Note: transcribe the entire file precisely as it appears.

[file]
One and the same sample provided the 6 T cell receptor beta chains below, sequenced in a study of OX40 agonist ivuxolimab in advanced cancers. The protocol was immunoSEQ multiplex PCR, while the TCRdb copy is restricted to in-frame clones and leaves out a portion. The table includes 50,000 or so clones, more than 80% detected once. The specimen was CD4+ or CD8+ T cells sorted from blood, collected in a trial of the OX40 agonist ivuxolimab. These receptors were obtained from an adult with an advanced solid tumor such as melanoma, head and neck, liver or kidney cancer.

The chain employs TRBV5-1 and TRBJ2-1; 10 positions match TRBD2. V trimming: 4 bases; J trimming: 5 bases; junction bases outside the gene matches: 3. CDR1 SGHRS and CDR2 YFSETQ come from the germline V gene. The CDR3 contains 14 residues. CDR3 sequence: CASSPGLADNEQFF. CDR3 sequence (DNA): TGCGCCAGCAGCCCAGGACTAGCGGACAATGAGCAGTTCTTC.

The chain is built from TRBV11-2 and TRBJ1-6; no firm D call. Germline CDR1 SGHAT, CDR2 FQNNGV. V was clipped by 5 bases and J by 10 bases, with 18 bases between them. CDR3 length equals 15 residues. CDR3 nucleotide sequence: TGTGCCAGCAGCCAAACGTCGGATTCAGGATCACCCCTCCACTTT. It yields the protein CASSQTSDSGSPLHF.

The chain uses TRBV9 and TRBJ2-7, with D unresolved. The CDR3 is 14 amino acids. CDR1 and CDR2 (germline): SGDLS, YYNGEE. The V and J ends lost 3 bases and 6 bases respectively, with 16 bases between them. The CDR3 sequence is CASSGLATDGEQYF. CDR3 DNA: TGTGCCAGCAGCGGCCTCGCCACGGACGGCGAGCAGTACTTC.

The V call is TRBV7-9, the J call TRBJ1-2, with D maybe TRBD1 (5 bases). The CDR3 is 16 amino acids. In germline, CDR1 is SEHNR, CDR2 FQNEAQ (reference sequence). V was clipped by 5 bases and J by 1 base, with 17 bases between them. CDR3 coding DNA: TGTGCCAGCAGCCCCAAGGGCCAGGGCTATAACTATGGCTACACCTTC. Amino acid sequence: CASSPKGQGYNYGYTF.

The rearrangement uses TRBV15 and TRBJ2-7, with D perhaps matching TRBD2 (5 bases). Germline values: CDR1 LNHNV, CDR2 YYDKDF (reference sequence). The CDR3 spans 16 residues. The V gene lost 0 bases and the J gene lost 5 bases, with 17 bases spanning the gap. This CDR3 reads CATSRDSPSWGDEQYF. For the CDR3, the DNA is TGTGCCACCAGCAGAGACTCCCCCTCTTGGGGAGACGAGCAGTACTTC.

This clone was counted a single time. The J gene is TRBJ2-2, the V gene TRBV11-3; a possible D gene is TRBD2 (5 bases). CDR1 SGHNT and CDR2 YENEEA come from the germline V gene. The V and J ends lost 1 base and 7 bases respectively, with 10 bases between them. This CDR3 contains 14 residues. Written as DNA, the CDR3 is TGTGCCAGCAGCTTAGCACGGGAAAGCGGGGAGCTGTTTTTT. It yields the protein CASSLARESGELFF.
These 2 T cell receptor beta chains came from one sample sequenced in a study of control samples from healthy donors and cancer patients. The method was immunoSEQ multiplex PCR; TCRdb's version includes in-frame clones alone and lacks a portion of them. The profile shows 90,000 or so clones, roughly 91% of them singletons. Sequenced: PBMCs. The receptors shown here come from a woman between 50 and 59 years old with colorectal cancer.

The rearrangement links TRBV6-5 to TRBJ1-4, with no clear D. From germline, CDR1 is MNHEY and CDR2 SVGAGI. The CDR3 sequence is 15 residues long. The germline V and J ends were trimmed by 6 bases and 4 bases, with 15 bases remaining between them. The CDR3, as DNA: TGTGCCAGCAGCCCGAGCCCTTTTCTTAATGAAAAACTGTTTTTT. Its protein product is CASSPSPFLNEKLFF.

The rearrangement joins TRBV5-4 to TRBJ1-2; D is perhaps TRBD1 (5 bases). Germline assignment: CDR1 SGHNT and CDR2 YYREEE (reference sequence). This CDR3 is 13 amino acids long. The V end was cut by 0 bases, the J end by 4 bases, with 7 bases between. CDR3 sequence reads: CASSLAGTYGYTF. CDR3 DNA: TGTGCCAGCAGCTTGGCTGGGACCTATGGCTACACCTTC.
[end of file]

One and the same sample provided the 6 T cell receptor beta chains below, sequenced in a study of OX40 agonist ivuxolimab in advanced cancers. The protocol was immunoSEQ multiplex PCR, while the TCRdb copy is restricted to in-frame clones and leaves out a portion. The table includes 50,000 or so clones, more than 80% detected once. The specimen was CD4+ or CD8+ T cells sorted from blood, collected in a trial of the OX40 agonist ivuxolimab. These receptors were obtained from an adult with an advanced solid tumor such as melanoma, head and neck, liver or kidney cancer.

The chain employs TRBV5-1 and TRBJ2-1; 10 positions match TRBD2. V trimming: 4 bases; J trimming: 5 bases; junction bases outside the gene matches: 3. CDR1 SGHRS and CDR2 YFSETQ come from the germline V gene. The CDR3 contains 14 residues. CDR3 sequence: CASSPGLADNEQFF. CDR3 sequence (DNA): TGCGCCAGCAGCCCAGGACTAGCGGACAATGAGCAGTTCTTC.

The chain is built from TRBV11-2 and TRBJ1-6; no firm D call. Germline CDR1 SGHAT, CDR2 FQNNGV. V was clipped by 5 bases and J by 10 bases, with 18 bases between them. CDR3 length equals 15 residues. CDR3 nucleotide sequence: TGTGCCAGCAGCCAAACGTCGGATTCAGGATCACCCCTCCACTTT. It yields the protein CASSQTSDSGSPLHF.

The chain uses TRBV9 and TRBJ2-7, with D unresolved. The CDR3 is 14 amino acids. CDR1 and CDR2 (germline): SGDLS, YYNGEE. The V and J ends lost 3 bases and 6 bases respectively, with 16 bases between them. The CDR3 sequence is CASSGLATDGEQYF. CDR3 DNA: TGTGCCAGCAGCGGCCTCGCCACGGACGGCGAGCAGTACTTC.

The V call is TRBV7-9, the J call TRBJ1-2, with D maybe TRBD1 (5 bases). The CDR3 is 16 amino acids. In germline, CDR1 is SEHNR, CDR2 FQNEAQ (reference sequence). V was clipped by 5 bases and J by 1 base, with 17 bases between them. CDR3 coding DNA: TGTGCCAGCAGCCCCAAGGGCCAGGGCTATAACTATGGCTACACCTTC. Amino acid sequence: CASSPKGQGYNYGYTF.

The rearrangement uses TRBV15 and TRBJ2-7, with D perhaps matching TRBD2 (5 bases). Germline values: CDR1 LNHNV, CDR2 YYDKDF (reference sequence). The CDR3 spans 16 residues. The V gene lost 0 bases and the J gene lost 5 bases, with 17 bases spanning the gap. This CDR3 reads CATSRDSPSWGDEQYF. For the CDR3, the DNA is TGTGCCACCAGCAGAGACTCCCCCTCTTGGGGAGACGAGCAGTACTTC.

This clone was counted a single time. The J gene is TRBJ2-2, the V gene TRBV11-3; a possible D gene is TRBD2 (5 bases). CDR1 SGHNT and CDR2 YENEEA come from the germline V gene. The V and J ends lost 1 base and 7 bases respectively, with 10 bases between them. This CDR3 contains 14 residues. Written as DNA, the CDR3 is TGTGCCAGCAGCTTAGCACGGGAAAGCGGGGAGCTGTTTTTT. It yields the protein CASSLARESGELFF.
These 2 T cell receptor beta chains came from one sample sequenced in a study of control samples from healthy donors and cancer patients. The method was immunoSEQ multiplex PCR; TCRdb's version includes in-frame clones alone and lacks a portion of them. The profile shows 90,000 or so clones, roughly 91% of them singletons. Sequenced: PBMCs. The receptors shown here come from a woman between 50 and 59 years old with colorectal cancer.

The rearrangement links TRBV6-5 to TRBJ1-4, with no clear D. From germline, CDR1 is MNHEY and CDR2 SVGAGI. The CDR3 sequence is 15 residues long. The germline V and J ends were trimmed by 6 bases and 4 bases, with 15 bases remaining between them. The CDR3, as DNA: TGTGCCAGCAGCCCGAGCCCTTTTCTTAATGAAAAACTGTTTTTT. Its protein product is CASSPSPFLNEKLFF.

The rearrangement joins TRBV5-4 to TRBJ1-2; D is perhaps TRBD1 (5 bases). Germline assignment: CDR1 SGHNT and CDR2 YYREEE (reference sequence). This CDR3 is 13 amino acids long. The V end was cut by 0 bases, the J end by 4 bases, with 7 bases between. CDR3 sequence reads: CASSLAGTYGYTF. CDR3 DNA: TGTGCCAGCAGCTTGGCTGGGACCTATGGCTACACCTTC.